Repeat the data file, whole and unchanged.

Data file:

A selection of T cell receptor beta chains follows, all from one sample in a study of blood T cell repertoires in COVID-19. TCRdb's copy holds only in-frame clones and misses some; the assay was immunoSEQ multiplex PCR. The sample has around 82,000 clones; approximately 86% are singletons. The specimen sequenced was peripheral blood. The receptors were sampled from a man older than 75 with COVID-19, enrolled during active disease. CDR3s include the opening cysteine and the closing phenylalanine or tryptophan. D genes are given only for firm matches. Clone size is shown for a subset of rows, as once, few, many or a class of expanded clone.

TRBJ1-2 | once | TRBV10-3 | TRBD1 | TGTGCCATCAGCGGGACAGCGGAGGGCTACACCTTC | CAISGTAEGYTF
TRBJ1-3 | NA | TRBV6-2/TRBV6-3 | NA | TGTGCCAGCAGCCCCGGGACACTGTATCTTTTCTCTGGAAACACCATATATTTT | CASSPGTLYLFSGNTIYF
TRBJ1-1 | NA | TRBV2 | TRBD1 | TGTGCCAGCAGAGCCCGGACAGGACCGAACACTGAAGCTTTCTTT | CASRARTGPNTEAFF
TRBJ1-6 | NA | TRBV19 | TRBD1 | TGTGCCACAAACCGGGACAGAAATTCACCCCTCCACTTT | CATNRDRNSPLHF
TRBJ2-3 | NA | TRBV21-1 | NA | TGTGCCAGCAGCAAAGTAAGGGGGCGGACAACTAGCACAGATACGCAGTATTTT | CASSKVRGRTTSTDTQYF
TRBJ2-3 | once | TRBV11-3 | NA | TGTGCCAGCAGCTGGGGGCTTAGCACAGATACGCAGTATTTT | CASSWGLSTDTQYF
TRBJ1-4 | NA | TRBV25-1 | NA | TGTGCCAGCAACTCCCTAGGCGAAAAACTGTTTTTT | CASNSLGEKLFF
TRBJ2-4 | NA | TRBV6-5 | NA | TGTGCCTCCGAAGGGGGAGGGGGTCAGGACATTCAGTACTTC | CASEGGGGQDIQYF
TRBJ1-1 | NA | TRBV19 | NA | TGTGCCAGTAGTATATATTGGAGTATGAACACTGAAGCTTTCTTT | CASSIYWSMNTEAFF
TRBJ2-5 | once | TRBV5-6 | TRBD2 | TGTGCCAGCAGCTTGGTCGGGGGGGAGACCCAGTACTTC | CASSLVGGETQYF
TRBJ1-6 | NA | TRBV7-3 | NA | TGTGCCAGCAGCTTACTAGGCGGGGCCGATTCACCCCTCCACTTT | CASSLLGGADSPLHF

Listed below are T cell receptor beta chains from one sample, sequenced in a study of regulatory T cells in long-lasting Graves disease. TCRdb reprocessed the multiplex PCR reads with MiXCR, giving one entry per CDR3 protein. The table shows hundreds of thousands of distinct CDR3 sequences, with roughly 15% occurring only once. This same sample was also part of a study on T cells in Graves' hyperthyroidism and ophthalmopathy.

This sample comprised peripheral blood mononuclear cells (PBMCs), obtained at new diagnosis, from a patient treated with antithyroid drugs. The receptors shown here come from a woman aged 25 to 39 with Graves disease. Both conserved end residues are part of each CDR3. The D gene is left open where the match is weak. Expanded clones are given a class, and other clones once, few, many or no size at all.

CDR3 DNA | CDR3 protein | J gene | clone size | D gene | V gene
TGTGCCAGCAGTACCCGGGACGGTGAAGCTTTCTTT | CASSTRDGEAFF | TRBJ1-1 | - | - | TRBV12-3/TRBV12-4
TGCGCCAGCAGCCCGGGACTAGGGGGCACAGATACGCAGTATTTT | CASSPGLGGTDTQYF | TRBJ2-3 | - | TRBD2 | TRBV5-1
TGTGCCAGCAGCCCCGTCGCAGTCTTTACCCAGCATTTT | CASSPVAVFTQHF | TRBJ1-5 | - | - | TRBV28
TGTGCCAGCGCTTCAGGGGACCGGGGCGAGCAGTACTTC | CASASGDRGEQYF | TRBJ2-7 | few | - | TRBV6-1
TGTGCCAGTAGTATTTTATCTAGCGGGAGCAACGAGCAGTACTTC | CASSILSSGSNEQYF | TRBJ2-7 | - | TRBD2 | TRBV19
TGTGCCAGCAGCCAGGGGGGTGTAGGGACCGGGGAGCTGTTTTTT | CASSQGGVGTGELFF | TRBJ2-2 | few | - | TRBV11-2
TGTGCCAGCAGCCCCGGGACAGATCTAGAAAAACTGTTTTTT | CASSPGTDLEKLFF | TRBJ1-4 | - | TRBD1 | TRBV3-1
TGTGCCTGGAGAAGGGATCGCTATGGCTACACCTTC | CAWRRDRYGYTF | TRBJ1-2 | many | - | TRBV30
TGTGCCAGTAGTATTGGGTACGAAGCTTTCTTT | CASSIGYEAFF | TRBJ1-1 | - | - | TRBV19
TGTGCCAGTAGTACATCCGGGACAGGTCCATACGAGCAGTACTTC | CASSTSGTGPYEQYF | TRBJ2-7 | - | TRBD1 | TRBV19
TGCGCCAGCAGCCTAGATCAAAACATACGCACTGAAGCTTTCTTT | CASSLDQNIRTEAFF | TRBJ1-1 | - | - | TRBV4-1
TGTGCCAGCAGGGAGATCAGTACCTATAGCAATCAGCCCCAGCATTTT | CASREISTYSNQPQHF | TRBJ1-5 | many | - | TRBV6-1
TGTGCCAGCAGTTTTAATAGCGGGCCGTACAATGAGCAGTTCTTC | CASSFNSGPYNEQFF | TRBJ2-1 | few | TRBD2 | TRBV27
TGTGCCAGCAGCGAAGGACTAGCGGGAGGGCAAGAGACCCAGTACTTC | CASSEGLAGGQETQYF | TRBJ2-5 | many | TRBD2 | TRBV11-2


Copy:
A selection of T cell receptor beta chains follows, all from one sample in a study of blood T cell repertoires in COVID-19. TCRdb's copy holds only in-frame clones and misses some; the assay was immunoSEQ multiplex PCR. The sample has around 82,000 clones; approximately 86% are singletons. The specimen sequenced was peripheral blood. The receptors were sampled from a man older than 75 with COVID-19, enrolled during active disease. CDR3s include the opening cysteine and the closing phenylalanine or tryptophan. D genes are given only for firm matches. Clone size is shown for a subset of rows, as once, few, many or a class of expanded clone.

TRBJ1-2 | once | TRBV10-3 | TRBD1 | TGTGCCATCAGCGGGACAGCGGAGGGCTACACCTTC | CAISGTAEGYTF
TRBJ1-3 | NA | TRBV6-2/TRBV6-3 | NA | TGTGCCAGCAGCCCCGGGACACTGTATCTTTTCTCTGGAAACACCATATATTTT | CASSPGTLYLFSGNTIYF
TRBJ1-1 | NA | TRBV2 | TRBD1 | TGTGCCAGCAGAGCCCGGACAGGACCGAACACTGAAGCTTTCTTT | CASRARTGPNTEAFF
TRBJ1-6 | NA | TRBV19 | TRBD1 | TGTGCCACAAACCGGGACAGAAATTCACCCCTCCACTTT | CATNRDRNSPLHF
TRBJ2-3 | NA | TRBV21-1 | NA | TGTGCCAGCAGCAAAGTAAGGGGGCGGACAACTAGCACAGATACGCAGTATTTT | CASSKVRGRTTSTDTQYF
TRBJ2-3 | once | TRBV11-3 | NA | TGTGCCAGCAGCTGGGGGCTTAGCACAGATACGCAGTATTTT | CASSWGLSTDTQYF
TRBJ1-4 | NA | TRBV25-1 | NA | TGTGCCAGCAACTCCCTAGGCGAAAAACTGTTTTTT | CASNSLGEKLFF
TRBJ2-4 | NA | TRBV6-5 | NA | TGTGCCTCCGAAGGGGGAGGGGGTCAGGACATTCAGTACTTC | CASEGGGGQDIQYF
TRBJ1-1 | NA | TRBV19 | NA | TGTGCCAGTAGTATATATTGGAGTATGAACACTGAAGCTTTCTTT | CASSIYWSMNTEAFF
TRBJ2-5 | once | TRBV5-6 | TRBD2 | TGTGCCAGCAGCTTGGTCGGGGGGGAGACCCAGTACTTC | CASSLVGGETQYF
TRBJ1-6 | NA | TRBV7-3 | NA | TGTGCCAGCAGCTTACTAGGCGGGGCCGATTCACCCCTCCACTTT | CASSLLGGADSPLHF

Listed below are T cell receptor beta chains from one sample, sequenced in a study of regulatory T cells in long-lasting Graves disease. TCRdb reprocessed the multiplex PCR reads with MiXCR, giving one entry per CDR3 protein. The table shows hundreds of thousands of distinct CDR3 sequences, with roughly 15% occurring only once. This same sample was also part of a study on T cells in Graves' hyperthyroidism and ophthalmopathy.

This sample comprised peripheral blood mononuclear cells (PBMCs), obtained at new diagnosis, from a patient treated with antithyroid drugs. The receptors shown here come from a woman aged 25 to 39 with Graves disease. Both conserved end residues are part of each CDR3. The D gene is left open where the match is weak. Expanded clones are given a class, and other clones once, few, many or no size at all.

CDR3 DNA | CDR3 protein | J gene | clone size | D gene | V gene
TGTGCCAGCAGTACCCGGGACGGTGAAGCTTTCTTT | CASSTRDGEAFF | TRBJ1-1 | - | - | TRBV12-3/TRBV12-4
TGCGCCAGCAGCCCGGGACTAGGGGGCACAGATACGCAGTATTTT | CASSPGLGGTDTQYF | TRBJ2-3 | - | TRBD2 | TRBV5-1
TGTGCCAGCAGCCCCGTCGCAGTCTTTACCCAGCATTTT | CASSPVAVFTQHF | TRBJ1-5 | - | - | TRBV28
TGTGCCAGCGCTTCAGGGGACCGGGGCGAGCAGTACTTC | CASASGDRGEQYF | TRBJ2-7 | few | - | TRBV6-1
TGTGCCAGTAGTATTTTATCTAGCGGGAGCAACGAGCAGTACTTC | CASSILSSGSNEQYF | TRBJ2-7 | - | TRBD2 | TRBV19
TGTGCCAGCAGCCAGGGGGGTGTAGGGACCGGGGAGCTGTTTTTT | CASSQGGVGTGELFF | TRBJ2-2 | few | - | TRBV11-2
TGTGCCAGCAGCCCCGGGACAGATCTAGAAAAACTGTTTTTT | CASSPGTDLEKLFF | TRBJ1-4 | - | TRBD1 | TRBV3-1
TGTGCCTGGAGAAGGGATCGCTATGGCTACACCTTC | CAWRRDRYGYTF | TRBJ1-2 | many | - | TRBV30
TGTGCCAGTAGTATTGGGTACGAAGCTTTCTTT | CASSIGYEAFF | TRBJ1-1 | - | - | TRBV19
TGTGCCAGTAGTACATCCGGGACAGGTCCATACGAGCAGTACTTC | CASSTSGTGPYEQYF | TRBJ2-7 | - | TRBD1 | TRBV19
TGCGCCAGCAGCCTAGATCAAAACATACGCACTGAAGCTTTCTTT | CASSLDQNIRTEAFF | TRBJ1-1 | - | - | TRBV4-1
TGTGCCAGCAGGGAGATCAGTACCTATAGCAATCAGCCCCAGCATTTT | CASREISTYSNQPQHF | TRBJ1-5 | many | - | TRBV6-1
TGTGCCAGCAGTTTTAATAGCGGGCCGTACAATGAGCAGTTCTTC | CASSFNSGPYNEQFF | TRBJ2-1 | few | TRBD2 | TRBV27
TGTGCCAGCAGCGAAGGACTAGCGGGAGGGCAAGAGACCCAGTACTTC | CASSEGLAGGQETQYF | TRBJ2-5 | many | TRBD2 | TRBV11-2